Navigating the Intersection of Work and Mental Health

Working Better and Stressing Less

Ideas on work and mental health

How do I know if my therapist is wrong for me?

There is bad therapy and then there is therapy that isn't a good fit for the client/patient. Signs of a BAD therapist would include those who do not disclose legally- or ethically-required information to their clients, those who breach confidentiality without acceptable circumstances, those who engage in harmful relationships with their clients (romantic or other), or those who practice outside the limits of their license. I might say that a "less-than-what-you-should-expect therapist" might have poor diagnostic or risk management skills, engage in minimal continuing education, or readily employ treatments without any evidence-base. These are the therapists that you can probably weed out with some good questions during the first few sessions - but that's another blog entry altogether.

It is much more difficult to identify therapists that are "not bad, but bad for me." Therapy is strange and awkward for most clients, at first. Where else in your life do you walk into a total stranger's office, answer personal questions about topics you may be very embarrassed about, and ultimately walk away knowing little to nothing about the person you're talking to? It's weird. A good therapist will probably push your buttons and make you feel uncomfortable sometimes. It can be normal to dread going to therapy, to feel angry before going, or to want to quit. So how do you know whether your discomfort is therapeutic and normal, or a sign to seek care elsewhere?

My answer isn't scientific but here is what I would suggest:

1. Consider what brought you to therapy in the first place. Define the problem. You and your therapist should have talked about this at the outset of your therapy and regularly throughout treatment.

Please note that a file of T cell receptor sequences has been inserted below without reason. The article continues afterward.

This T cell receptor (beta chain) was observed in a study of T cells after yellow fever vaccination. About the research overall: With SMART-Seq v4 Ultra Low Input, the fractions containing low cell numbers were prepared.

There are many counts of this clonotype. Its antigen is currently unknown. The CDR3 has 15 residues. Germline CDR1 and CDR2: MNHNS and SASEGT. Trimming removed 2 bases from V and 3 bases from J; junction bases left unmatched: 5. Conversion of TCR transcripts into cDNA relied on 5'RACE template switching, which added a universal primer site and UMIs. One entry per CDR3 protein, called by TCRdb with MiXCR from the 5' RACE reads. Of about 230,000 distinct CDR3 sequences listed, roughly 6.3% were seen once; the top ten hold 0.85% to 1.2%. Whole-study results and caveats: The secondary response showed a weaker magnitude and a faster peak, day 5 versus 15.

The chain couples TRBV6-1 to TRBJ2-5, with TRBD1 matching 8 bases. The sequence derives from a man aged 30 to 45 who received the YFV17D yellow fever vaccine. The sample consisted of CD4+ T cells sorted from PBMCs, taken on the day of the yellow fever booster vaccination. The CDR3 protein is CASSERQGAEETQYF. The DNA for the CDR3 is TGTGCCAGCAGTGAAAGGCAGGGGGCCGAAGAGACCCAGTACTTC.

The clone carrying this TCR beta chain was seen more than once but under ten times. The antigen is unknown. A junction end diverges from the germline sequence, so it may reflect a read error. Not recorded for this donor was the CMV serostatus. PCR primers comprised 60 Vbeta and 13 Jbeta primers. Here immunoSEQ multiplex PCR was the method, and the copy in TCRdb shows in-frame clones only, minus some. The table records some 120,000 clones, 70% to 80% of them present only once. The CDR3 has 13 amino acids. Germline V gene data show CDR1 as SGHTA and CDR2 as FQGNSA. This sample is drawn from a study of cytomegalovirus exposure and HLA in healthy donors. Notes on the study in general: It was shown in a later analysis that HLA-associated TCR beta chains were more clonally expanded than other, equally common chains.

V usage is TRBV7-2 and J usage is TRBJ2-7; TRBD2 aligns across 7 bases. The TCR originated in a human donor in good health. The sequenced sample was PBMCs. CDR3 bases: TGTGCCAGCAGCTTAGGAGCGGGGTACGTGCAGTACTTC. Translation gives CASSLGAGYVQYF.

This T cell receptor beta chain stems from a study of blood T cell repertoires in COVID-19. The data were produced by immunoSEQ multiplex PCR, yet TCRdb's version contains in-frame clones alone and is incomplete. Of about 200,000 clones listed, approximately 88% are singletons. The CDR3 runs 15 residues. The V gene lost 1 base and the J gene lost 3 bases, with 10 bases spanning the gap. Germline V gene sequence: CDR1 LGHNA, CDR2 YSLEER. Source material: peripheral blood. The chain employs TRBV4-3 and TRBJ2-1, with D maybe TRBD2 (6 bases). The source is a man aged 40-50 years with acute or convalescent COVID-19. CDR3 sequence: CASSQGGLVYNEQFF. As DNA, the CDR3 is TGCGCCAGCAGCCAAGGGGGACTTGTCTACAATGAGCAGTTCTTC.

2. Think about what you were doing - what your life was like - when you started therapy. How did your problem impact what you were doing on a day to day basis?

3. Have you given therapy a good six to twelve weeks so you can settle in, get to know your therapist, have a shared definition of the problem, and a direction to start moving? 

4. Now with the above-topics in mind, consider whether what you were doing six to twelve weeks ago has changed or improved so that what you're doing today is more in line with what you would LIKE to be doing. Have you noticed any changes in your behavior, feelings, or thoughts?

If you believe you have made some major changes with some assistance from your therapist, it could be that the discomfort you feel in therapy is therapeutic. It could be that your therapist is pushing your buttons in a way that is helping you. That said, those moments of discomfort should probably be MOMENTS and not your entire interaction with your therapist, by about 12 weeks. If after 12 or so sessions, you still feel very uncomfortable, it may be time to ask for a referral to someone else. 

A good therapist should always be willing to provide you with referrals to other professionals who may be a better fit for you. I think as a group, we want to find clients the right care for them, even if it's not with us. 


Katie PlayfairComment